The Cross-Border Biotech Blog

Biotechnology, Health and Business in Canada, the United States and Worldwide

Tag Archives: Genetically Modified Animals

GTC Biotherapeutics goes for a Regulatory Double Combo Shot

GTC Biotherapeutics, which recently saw ATryn approved, announced a collaboration agreement with AgResearch Limited, a New Zealand Crown Research Institute. 

AgResearch will develop genetically modified animals capable of producing the building blocks for “biosimilar” versions of existing products that will begin coming off U.S. patent in 2014.

The double combo shot:  the success of the collaboration depends on

  1. a continuing trend of GE animal approvals, as well as
  2. the successful introduction of a biosimilars pathway in the U.S., (which is called for in Obama’s budget).

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Trends in 2009: Genetically Engineered Animal Approvals

The past few weeks have seen at least three conspicuous developments towards a functional regulatory regime that will lead to increasing numbers of FDA approvals for Genetically Engineered (GE) animals:

  1. The FDA released their final Guidance on Regulation of Genetically Engineered Animals Containing Heritable Recombinant DNA Constructs (pdf), as well as a FAQ and comment responses.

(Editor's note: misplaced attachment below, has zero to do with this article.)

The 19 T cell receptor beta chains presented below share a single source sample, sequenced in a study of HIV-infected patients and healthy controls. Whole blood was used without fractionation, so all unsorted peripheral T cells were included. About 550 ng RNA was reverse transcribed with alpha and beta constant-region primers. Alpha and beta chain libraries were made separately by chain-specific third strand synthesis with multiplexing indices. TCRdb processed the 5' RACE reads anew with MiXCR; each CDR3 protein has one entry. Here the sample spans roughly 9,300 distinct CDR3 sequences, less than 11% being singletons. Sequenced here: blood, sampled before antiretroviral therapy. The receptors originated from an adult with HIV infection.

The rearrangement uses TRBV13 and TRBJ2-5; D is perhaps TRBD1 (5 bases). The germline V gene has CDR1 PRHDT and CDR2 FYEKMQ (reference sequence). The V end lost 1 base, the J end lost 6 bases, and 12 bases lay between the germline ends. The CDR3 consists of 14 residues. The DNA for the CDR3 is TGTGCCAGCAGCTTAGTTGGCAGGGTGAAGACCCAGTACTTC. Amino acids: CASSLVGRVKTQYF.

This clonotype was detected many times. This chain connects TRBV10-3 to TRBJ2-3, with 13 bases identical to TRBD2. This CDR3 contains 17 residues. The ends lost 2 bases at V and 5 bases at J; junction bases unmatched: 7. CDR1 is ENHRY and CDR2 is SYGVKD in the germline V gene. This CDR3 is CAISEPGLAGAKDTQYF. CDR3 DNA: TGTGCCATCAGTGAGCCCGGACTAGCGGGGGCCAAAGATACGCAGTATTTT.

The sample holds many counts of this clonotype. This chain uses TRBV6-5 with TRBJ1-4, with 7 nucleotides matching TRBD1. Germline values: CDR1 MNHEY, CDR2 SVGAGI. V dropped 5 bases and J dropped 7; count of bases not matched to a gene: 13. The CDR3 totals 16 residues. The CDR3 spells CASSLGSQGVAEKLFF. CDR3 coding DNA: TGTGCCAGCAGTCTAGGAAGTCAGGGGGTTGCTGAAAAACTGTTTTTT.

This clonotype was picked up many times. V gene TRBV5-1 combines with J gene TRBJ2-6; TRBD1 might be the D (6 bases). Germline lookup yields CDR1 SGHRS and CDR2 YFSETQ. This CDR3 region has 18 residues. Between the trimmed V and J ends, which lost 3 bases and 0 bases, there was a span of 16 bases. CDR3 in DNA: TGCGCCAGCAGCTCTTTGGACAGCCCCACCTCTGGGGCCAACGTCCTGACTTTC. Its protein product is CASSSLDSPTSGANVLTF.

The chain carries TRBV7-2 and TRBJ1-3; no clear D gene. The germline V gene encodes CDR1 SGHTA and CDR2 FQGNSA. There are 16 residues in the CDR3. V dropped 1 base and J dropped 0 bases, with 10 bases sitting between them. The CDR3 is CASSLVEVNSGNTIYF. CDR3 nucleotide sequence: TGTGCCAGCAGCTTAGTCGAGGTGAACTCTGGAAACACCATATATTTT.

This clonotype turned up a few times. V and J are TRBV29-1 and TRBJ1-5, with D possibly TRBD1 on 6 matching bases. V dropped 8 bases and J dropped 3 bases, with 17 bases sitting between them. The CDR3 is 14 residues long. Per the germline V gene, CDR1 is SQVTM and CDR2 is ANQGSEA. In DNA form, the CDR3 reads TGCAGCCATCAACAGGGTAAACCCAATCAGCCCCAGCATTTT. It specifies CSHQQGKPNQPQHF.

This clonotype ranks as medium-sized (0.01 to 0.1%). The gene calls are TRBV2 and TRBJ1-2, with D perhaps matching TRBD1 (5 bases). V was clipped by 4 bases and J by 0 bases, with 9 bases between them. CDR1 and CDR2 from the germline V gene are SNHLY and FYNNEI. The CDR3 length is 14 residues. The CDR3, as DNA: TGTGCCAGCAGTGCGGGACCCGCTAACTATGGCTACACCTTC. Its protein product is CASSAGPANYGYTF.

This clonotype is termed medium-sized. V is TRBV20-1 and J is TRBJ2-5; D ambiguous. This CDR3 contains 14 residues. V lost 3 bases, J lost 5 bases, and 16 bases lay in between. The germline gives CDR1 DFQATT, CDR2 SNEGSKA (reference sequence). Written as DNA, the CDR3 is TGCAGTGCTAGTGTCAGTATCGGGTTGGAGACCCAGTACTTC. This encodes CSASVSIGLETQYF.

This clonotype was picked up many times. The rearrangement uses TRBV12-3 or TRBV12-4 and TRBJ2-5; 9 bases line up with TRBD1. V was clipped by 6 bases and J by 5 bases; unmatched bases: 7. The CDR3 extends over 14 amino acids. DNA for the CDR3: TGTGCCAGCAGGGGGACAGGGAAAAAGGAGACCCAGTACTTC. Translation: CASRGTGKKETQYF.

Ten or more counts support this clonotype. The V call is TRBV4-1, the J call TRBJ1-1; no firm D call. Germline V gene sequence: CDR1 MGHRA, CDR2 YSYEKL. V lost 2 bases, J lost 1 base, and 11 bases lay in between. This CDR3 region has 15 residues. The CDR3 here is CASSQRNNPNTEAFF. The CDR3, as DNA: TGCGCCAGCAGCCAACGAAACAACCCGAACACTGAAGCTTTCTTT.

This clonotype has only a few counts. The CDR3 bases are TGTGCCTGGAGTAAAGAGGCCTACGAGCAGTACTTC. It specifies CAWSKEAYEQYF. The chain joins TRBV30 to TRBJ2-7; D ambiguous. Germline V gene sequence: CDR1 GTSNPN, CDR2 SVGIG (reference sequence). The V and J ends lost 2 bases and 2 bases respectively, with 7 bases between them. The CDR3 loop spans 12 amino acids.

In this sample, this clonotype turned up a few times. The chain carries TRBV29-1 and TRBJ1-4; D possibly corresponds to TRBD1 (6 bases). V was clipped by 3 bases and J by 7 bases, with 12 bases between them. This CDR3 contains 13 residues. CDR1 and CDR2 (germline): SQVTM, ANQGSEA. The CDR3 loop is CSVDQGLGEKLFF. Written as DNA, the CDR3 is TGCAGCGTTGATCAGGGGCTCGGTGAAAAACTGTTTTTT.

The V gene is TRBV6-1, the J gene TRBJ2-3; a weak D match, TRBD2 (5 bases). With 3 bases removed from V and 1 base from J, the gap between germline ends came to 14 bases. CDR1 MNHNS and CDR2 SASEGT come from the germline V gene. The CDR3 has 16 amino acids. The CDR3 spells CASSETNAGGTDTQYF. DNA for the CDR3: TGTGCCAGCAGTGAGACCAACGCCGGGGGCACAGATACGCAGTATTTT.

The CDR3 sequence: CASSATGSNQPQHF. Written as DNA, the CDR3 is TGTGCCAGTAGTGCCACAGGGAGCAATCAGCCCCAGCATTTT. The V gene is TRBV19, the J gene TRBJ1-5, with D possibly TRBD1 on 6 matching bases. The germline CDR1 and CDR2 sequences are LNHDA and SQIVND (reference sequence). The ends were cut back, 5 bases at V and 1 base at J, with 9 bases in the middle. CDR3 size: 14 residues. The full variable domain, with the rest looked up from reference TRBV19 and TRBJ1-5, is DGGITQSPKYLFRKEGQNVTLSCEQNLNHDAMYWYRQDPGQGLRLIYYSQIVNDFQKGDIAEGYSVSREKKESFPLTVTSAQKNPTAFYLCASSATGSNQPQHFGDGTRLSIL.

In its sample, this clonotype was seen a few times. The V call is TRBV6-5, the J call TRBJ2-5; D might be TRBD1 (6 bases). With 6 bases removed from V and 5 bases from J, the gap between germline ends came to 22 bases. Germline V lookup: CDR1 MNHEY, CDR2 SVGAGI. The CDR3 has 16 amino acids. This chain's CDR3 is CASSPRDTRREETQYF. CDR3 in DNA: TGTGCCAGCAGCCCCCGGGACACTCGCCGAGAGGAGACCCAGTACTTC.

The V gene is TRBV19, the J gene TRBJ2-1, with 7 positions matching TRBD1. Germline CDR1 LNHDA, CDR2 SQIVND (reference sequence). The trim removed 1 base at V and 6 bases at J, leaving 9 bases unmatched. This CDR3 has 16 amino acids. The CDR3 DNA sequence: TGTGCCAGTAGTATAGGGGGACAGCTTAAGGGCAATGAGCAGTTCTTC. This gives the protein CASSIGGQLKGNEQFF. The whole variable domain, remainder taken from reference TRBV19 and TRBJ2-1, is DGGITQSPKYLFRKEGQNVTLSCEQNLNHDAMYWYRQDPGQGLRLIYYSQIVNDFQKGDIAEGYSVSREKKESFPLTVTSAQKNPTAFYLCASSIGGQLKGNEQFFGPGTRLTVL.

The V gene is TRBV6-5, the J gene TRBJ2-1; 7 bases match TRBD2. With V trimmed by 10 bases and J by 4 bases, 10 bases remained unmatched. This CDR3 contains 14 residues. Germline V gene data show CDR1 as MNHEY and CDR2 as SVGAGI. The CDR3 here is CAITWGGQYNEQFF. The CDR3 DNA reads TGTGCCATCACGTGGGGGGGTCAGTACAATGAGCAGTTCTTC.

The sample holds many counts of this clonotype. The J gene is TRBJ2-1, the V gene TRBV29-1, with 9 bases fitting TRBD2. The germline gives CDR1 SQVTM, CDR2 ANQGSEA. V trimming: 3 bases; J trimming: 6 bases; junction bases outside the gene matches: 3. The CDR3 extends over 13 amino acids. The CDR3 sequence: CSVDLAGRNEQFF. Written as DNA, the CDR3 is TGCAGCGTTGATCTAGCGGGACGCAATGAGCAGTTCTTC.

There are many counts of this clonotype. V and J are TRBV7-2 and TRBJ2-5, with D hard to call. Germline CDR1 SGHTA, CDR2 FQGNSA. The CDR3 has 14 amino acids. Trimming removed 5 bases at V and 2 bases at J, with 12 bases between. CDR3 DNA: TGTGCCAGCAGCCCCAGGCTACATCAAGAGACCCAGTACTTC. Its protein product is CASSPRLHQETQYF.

2. The FDA approved ATryn, a drug produced in the milk of GE goats.  Consistent with the Guidance, CBER approved the human biologic based on its safety and efficacy, and CVM approved the rDNA construct in the goats that produce ATryn.  In keeping with the comment responses, the FDA took steps to increase the transparency of the process by holding a public hearing prior to approval.
  3. Yesterday, a report surfaced (so to speak) about the FDA’s visit to Aqua Bounty Farms, in Prince Edward Island, Canada for an inspection in connection with Aqua Bounty’s application for approval of GE salmon, and the FDA spokesperson reached by CBC said approval could come “soon.”

All in all, it looks like the FDA is not wasting any time trying out its shiny new guidance.  Other Canadian products noted in the FAQ are “pigs with smaller environmental footprints, as well as GE animals intended to produce human pharmaceuticals.”

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